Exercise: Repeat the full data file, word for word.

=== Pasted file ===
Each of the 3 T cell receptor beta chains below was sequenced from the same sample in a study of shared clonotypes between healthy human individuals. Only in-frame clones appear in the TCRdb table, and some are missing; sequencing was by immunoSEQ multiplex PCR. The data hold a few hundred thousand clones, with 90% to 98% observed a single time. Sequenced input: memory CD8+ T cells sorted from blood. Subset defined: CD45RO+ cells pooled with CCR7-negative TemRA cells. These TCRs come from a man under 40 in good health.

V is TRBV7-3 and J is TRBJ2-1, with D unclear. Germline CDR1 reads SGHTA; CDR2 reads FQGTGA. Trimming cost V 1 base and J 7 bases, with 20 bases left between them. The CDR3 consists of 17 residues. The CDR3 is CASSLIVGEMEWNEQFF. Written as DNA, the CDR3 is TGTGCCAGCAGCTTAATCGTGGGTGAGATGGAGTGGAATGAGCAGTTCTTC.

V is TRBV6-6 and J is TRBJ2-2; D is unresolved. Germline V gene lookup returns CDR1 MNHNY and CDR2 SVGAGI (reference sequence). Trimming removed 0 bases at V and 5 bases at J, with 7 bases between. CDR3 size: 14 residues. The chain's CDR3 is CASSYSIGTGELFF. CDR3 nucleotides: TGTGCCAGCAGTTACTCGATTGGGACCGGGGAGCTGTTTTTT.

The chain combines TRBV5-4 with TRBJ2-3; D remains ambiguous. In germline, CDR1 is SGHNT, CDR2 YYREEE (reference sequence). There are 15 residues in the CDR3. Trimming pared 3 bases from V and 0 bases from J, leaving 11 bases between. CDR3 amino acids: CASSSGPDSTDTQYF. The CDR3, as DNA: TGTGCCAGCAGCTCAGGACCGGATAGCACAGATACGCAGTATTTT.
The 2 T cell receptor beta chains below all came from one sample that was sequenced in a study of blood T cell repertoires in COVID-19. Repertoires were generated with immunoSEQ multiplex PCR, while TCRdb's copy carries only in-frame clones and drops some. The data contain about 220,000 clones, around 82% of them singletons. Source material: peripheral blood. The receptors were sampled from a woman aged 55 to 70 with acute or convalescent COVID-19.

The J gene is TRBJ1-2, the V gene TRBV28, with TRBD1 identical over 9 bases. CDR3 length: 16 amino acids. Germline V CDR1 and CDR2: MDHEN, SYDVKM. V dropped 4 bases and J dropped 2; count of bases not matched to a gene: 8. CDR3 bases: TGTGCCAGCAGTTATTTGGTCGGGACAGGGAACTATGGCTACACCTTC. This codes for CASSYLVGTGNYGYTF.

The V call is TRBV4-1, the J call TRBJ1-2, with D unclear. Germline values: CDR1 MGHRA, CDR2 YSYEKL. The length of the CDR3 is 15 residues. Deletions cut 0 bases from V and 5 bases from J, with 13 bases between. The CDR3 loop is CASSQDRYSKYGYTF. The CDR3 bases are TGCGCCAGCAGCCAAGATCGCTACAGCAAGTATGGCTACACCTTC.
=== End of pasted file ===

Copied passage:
Each of the 3 T cell receptor beta chains below was sequenced from the same sample in a study of shared clonotypes between healthy human individuals. Only in-frame clones appear in the TCRdb table, and some are missing; sequencing was by immunoSEQ multiplex PCR. The data hold a few hundred thousand clones, with 90% to 98% observed a single time. Sequenced input: memory CD8+ T cells sorted from blood. Subset defined: CD45RO+ cells pooled with CCR7-negative TemRA cells. These TCRs come from a man under 40 in good health.

V is TRBV7-3 and J is TRBJ2-1, with D unclear. Germline CDR1 reads SGHTA; CDR2 reads FQGTGA. Trimming cost V 1 base and J 7 bases, with 20 bases left between them. The CDR3 consists of 17 residues. The CDR3 is CASSLIVGEMEWNEQFF. Written as DNA, the CDR3 is TGTGCCAGCAGCTTAATCGTGGGTGAGATGGAGTGGAATGAGCAGTTCTTC.

V is TRBV6-6 and J is TRBJ2-2; D is unresolved. Germline V gene lookup returns CDR1 MNHNY and CDR2 SVGAGI (reference sequence). Trimming removed 0 bases at V and 5 bases at J, with 7 bases between. CDR3 size: 14 residues. The chain's CDR3 is CASSYSIGTGELFF. CDR3 nucleotides: TGTGCCAGCAGTTACTCGATTGGGACCGGGGAGCTGTTTTTT.

The chain combines TRBV5-4 with TRBJ2-3; D remains ambiguous. In germline, CDR1 is SGHNT, CDR2 YYREEE (reference sequence). There are 15 residues in the CDR3. Trimming pared 3 bases from V and 0 bases from J, leaving 11 bases between. CDR3 amino acids: CASSSGPDSTDTQYF. The CDR3, as DNA: TGTGCCAGCAGCTCAGGACCGGATAGCACAGATACGCAGTATTTT.
The 2 T cell receptor beta chains below all came from one sample that was sequenced in a study of blood T cell repertoires in COVID-19. Repertoires were generated with immunoSEQ multiplex PCR, while TCRdb's copy carries only in-frame clones and drops some. The data contain about 220,000 clones, around 82% of them singletons. Source material: peripheral blood. The receptors were sampled from a woman aged 55 to 70 with acute or convalescent COVID-19.

The J gene is TRBJ1-2, the V gene TRBV28, with TRBD1 identical over 9 bases. CDR3 length: 16 amino acids. Germline V CDR1 and CDR2: MDHEN, SYDVKM. V dropped 4 bases and J dropped 2; count of bases not matched to a gene: 8. CDR3 bases: TGTGCCAGCAGTTATTTGGTCGGGACAGGGAACTATGGCTACACCTTC. This codes for CASSYLVGTGNYGYTF.

The V call is TRBV4-1, the J call TRBJ1-2, with D unclear. Germline values: CDR1 MGHRA, CDR2 YSYEKL. The length of the CDR3 is 15 residues. Deletions cut 0 bases from V and 5 bases from J, with 13 bases between. The CDR3 loop is CASSQDRYSKYGYTF. The CDR3 bases are TGCGCCAGCAGCCAAGATCGCTACAGCAAGTATGGCTACACCTTC.